One evening we had finished early enough I decided I needed some exercise. I had been trooping around with the trainees but the walks were short and there was a lot of time just standing round explaining or fixing problems or interviewing the land holders. I felt the effects of too many chicken and rice curries and felt I needed to reduce the bloat. So I told Kofi I would head along the main road and see where it took me.
The sun was just beginning to drop low enough to redden the sky; I estimated I had about 90 minutes before it got too dark to see. I dropped down from the house and within 100m was in amongst the community forest which bounded much of the village. At the bottom of the hill was the women’s bathing pool and a couple of semi naked women were washing and chatting down there, their children playing in and out of the water half covered in soap. The road rose quite steeply into the dry scrubby vegetation; I left what was called the “gallery forest”, the tall thick tropical trees, behind, and entered a low but densely treed area with thick tangles of grasses and creepers now almost completely dried out. To me it was a very pretty landscape, a sort of crowded parkland; one I heard was innately within our blood to connect with as it was the savannah landscape our first ancestors ever looked out on. The road dipped again and there was a wide valley bottom. As opposed to the community forest, this valley had been stripped of all but a few trees, and the floor carved up into different farm plots. A variety of food was being grown here; as well as rice paddies there were vegetables including onions, chilli, okra, gourds. People had devised different ways to control the water flow and water logging here; some of the crops were grown on small round soil mounds about a metre above the valley bottom, others in ridges of soil. In other places bunds had been put up to shelter the crop from the little channels of water than ran between each plot. It was so carefully controlled, meticulously managed.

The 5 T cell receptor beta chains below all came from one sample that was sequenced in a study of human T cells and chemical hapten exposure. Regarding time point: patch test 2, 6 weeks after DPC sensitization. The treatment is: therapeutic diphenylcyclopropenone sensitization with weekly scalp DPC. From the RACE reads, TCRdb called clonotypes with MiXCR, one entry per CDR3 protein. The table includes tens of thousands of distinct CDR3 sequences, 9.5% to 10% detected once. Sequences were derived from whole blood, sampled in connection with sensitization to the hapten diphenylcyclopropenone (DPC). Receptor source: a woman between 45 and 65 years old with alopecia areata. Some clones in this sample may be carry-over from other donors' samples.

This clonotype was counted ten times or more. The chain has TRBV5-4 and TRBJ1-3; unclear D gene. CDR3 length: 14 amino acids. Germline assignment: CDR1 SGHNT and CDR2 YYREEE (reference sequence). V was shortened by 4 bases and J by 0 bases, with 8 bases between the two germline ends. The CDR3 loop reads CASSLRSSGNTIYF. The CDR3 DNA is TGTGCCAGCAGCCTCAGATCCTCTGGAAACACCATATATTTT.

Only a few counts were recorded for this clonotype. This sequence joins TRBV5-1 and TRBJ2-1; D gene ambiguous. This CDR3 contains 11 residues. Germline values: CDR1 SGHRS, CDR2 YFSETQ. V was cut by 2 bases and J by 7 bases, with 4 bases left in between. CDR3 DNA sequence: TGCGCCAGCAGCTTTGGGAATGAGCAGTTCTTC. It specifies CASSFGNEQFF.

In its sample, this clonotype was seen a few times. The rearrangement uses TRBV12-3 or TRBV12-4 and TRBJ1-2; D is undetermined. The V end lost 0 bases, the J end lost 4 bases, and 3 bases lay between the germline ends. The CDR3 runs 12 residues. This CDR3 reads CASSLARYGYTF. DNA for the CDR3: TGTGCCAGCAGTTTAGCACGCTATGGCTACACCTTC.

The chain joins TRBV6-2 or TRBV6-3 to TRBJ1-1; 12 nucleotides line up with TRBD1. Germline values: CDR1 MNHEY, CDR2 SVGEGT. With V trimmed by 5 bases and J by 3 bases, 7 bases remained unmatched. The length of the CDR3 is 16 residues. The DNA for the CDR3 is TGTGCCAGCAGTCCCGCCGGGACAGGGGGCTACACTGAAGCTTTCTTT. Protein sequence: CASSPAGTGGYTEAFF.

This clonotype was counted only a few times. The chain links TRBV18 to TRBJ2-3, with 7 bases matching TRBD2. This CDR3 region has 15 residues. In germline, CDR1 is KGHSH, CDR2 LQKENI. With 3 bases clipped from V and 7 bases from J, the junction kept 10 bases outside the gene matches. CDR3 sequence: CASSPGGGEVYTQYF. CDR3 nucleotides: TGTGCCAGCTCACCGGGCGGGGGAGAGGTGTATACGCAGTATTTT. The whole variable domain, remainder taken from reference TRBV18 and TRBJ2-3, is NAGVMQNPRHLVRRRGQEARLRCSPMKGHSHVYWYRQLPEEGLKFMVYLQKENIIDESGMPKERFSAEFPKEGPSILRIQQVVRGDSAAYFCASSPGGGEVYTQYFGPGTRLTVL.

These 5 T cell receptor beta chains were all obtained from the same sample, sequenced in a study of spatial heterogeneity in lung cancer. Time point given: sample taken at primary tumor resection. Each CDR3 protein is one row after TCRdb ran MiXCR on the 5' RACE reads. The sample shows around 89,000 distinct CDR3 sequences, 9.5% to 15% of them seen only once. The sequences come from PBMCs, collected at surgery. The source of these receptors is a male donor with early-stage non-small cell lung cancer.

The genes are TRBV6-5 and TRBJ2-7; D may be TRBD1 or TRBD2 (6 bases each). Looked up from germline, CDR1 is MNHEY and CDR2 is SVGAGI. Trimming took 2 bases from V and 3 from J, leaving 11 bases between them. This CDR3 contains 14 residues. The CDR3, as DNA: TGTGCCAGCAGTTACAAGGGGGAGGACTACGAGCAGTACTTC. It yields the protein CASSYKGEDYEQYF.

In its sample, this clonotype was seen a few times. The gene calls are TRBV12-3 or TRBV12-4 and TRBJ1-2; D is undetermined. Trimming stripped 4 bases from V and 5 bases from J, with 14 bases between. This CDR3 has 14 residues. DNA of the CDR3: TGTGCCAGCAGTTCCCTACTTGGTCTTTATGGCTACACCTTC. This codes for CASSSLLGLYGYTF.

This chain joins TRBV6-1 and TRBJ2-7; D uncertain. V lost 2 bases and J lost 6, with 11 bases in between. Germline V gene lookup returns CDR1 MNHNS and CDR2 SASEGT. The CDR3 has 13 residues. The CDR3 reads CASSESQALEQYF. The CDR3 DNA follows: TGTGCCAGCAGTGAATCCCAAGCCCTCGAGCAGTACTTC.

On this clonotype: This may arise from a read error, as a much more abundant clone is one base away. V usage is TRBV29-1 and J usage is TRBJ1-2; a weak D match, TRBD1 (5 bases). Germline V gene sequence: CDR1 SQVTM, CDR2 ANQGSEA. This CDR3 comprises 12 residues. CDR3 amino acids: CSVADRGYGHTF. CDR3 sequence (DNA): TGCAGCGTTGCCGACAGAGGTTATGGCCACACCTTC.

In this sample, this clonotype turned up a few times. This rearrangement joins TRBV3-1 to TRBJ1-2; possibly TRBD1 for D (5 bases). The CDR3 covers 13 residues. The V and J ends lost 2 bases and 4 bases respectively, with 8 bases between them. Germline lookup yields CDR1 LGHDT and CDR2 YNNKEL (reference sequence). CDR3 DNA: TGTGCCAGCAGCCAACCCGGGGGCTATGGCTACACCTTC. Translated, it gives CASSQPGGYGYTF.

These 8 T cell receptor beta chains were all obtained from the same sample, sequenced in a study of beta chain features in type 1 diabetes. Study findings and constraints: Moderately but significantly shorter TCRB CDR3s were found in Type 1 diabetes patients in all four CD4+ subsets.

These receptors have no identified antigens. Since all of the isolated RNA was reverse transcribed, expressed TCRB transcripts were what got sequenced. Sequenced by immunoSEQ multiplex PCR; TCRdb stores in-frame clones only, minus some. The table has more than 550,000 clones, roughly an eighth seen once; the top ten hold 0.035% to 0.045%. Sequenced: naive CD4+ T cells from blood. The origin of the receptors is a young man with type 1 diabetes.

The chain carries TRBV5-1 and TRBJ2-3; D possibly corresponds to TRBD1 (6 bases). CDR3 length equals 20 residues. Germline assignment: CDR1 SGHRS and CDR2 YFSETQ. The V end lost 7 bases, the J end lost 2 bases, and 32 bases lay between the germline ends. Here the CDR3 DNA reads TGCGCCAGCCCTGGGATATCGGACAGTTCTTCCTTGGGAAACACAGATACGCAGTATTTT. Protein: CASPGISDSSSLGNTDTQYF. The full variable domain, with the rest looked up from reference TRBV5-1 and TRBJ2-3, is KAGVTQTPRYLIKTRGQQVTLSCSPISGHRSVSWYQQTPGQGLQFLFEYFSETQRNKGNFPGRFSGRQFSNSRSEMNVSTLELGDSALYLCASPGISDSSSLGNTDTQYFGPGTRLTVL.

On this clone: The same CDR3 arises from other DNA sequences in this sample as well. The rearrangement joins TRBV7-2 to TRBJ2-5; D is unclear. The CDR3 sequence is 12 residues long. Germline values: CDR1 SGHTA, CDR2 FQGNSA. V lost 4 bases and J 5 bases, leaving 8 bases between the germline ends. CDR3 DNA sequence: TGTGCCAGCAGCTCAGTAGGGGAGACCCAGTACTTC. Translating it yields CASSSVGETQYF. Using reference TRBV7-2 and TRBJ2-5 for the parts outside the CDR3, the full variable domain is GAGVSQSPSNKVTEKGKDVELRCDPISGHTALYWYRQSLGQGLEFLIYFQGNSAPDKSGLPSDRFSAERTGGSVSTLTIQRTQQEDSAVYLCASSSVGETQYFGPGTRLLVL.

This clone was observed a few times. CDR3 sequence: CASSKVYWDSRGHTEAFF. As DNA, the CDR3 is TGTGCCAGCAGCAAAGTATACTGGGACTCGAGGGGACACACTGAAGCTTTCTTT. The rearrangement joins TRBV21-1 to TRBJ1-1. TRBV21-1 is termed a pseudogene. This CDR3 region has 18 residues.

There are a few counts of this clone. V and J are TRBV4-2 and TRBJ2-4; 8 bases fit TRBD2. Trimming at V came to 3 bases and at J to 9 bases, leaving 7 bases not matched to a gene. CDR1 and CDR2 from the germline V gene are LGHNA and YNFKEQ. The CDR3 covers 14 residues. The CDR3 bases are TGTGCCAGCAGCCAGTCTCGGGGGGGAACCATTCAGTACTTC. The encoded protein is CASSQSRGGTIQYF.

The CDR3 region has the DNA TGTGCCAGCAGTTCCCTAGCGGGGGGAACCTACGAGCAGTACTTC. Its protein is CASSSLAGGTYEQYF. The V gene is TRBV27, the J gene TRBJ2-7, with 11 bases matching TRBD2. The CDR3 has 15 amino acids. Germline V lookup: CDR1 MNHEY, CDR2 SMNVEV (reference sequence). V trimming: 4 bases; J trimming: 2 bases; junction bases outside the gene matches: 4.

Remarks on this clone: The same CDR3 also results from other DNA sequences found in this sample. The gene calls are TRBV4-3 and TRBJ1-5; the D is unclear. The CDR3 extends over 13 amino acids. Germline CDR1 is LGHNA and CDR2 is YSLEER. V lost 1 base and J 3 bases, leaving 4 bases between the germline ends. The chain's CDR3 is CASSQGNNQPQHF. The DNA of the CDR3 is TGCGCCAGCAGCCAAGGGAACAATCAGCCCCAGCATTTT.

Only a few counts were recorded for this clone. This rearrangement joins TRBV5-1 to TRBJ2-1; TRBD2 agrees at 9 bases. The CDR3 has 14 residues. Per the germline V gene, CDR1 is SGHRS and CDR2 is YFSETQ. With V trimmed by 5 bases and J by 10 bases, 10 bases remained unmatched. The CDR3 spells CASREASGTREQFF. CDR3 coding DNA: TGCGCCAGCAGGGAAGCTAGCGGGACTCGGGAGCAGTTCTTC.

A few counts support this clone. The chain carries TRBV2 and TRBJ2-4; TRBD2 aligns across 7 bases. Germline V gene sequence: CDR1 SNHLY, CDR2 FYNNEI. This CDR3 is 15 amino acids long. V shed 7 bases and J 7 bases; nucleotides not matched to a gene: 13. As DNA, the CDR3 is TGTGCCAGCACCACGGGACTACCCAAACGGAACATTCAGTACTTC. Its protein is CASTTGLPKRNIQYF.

And the contrast between the green of these bottom areas (bas fond in the French was a common term used for them) and the dry scrubland vegetation around was stark. No wonder you could pick it out from satellite imagery so easily.